Revenge can sour the sane mind, blinding a normally nice person to reason. Such a dark mindset befalls two characters this week—the young member of a Maori tribe in The Dead Lands and the grizzled Danish war vet in The Salvation—and as a result we get a pair of beautifully bloody morality plays.
The Dead Lands was New Zealand’s entry for Best Foreign Film at this year’s Oscars, but missed being nominated. In it, the male members of a primitive Maori tribe get slaughtered by a rival tribe’s youths. The lone male survivor, a teen (James Rolleston, 2010’s Boy), then sets out to avenge his brethren, traveling into the dreaded title lands to find a feared warrior to help him in his quest.
It’s the more violent film of the two (which is saying something), with the various warriors utilizing paddles and wicked looking knives to slice throats or gut enemies or decapitate tribal chieftains. But it’s also the more fascinating one, with director Toa Fraser showing us the ritual preening and posturing that precedes a fight, and then imbuing the fights themselves with visceral energy.
Also helping in that regard are some strong and interesting characterizations, including Te Kohe Tuhaka as the overly cocky young ringleader of the rival-tribe youths, and, most especially, Kiwi vet Lawrence Makoare. He cuts a fierce figure as said feared warrior, displaying some truly convincing physicality, and also conveying the mysterious man’s immense, deeply buried shame.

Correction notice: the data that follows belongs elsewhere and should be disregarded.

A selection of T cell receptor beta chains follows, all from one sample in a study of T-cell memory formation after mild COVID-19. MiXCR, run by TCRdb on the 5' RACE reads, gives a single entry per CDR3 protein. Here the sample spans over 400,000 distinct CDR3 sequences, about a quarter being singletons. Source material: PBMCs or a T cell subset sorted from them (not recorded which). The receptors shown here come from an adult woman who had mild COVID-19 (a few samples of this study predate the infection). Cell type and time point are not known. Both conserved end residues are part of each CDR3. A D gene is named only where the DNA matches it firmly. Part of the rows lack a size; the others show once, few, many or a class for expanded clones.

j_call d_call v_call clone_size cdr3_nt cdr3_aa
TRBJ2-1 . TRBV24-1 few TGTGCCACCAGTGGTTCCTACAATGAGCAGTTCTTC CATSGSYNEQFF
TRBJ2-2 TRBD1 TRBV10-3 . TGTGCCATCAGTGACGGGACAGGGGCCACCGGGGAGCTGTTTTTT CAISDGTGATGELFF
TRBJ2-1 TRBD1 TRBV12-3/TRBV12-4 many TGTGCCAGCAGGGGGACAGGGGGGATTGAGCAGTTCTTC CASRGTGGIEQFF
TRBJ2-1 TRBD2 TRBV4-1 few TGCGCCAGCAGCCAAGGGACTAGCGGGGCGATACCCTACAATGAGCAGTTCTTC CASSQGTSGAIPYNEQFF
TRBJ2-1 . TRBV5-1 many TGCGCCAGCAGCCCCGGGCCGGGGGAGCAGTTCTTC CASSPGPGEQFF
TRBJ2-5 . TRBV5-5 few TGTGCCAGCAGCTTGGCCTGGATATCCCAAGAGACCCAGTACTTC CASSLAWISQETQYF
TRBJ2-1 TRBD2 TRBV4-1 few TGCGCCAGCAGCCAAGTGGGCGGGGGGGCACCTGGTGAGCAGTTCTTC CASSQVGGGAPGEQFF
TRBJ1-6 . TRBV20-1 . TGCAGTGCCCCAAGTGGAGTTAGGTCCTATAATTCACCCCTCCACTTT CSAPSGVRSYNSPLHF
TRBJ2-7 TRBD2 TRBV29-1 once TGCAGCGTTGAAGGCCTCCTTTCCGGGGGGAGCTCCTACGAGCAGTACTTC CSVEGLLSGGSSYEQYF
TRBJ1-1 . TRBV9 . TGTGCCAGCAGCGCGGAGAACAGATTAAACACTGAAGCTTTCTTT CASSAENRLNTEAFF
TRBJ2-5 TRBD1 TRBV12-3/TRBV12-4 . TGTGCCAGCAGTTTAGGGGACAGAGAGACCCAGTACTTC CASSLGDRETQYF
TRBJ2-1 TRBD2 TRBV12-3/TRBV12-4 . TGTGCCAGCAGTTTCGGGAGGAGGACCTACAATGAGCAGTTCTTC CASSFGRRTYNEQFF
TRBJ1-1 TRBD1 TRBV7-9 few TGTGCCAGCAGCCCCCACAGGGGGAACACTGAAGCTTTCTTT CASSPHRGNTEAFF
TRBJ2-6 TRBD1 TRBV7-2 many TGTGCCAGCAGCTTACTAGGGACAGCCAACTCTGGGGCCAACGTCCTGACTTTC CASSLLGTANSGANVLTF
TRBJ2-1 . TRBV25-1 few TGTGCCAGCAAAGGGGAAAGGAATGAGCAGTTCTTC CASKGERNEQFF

Speaking of physicality, I never thought I’d buy Danish actor Mads Mikkelsen (TV’s Hannibal) as a cowboy type. He goes ahead and proves me wrong playing a Danish settler in 1870s America who kills the men who kill his newly arrived wife and son, then discovers they belonged to a notorious gang with a ruthless leader (Jeffrey Dean Morgan) who wants Mikkelsen to pay.
Where the recent Slow West was an offbeat and lyrical thing, this one’s an homage to spaghetti westerns—and other classic westerns—from the simple premise and bounty of bloody gunfights, to the Ennio Morricone-like music and a main character who speaks few words. And Danish director Kristian Levring (The King is Alive) fills it with beautiful, sprawling-old-west imagery.
As good and grizzled as Mikkelsen is, the more memorable portrayals here belong to Eva Green, as Morgan’s widowed sister-in-law—impressive alone for the fact she never utters a word—and Morgan. Morgan is especially, and wonderfully, nasty, fashioning a truly despicable human being whose inevitable demise is nothing less than satisfying. – [DVD]
The Dead Lands: Action, Rated R
The Salvation: Drama/Western, Rated R
DVD Release Date: 8/4/15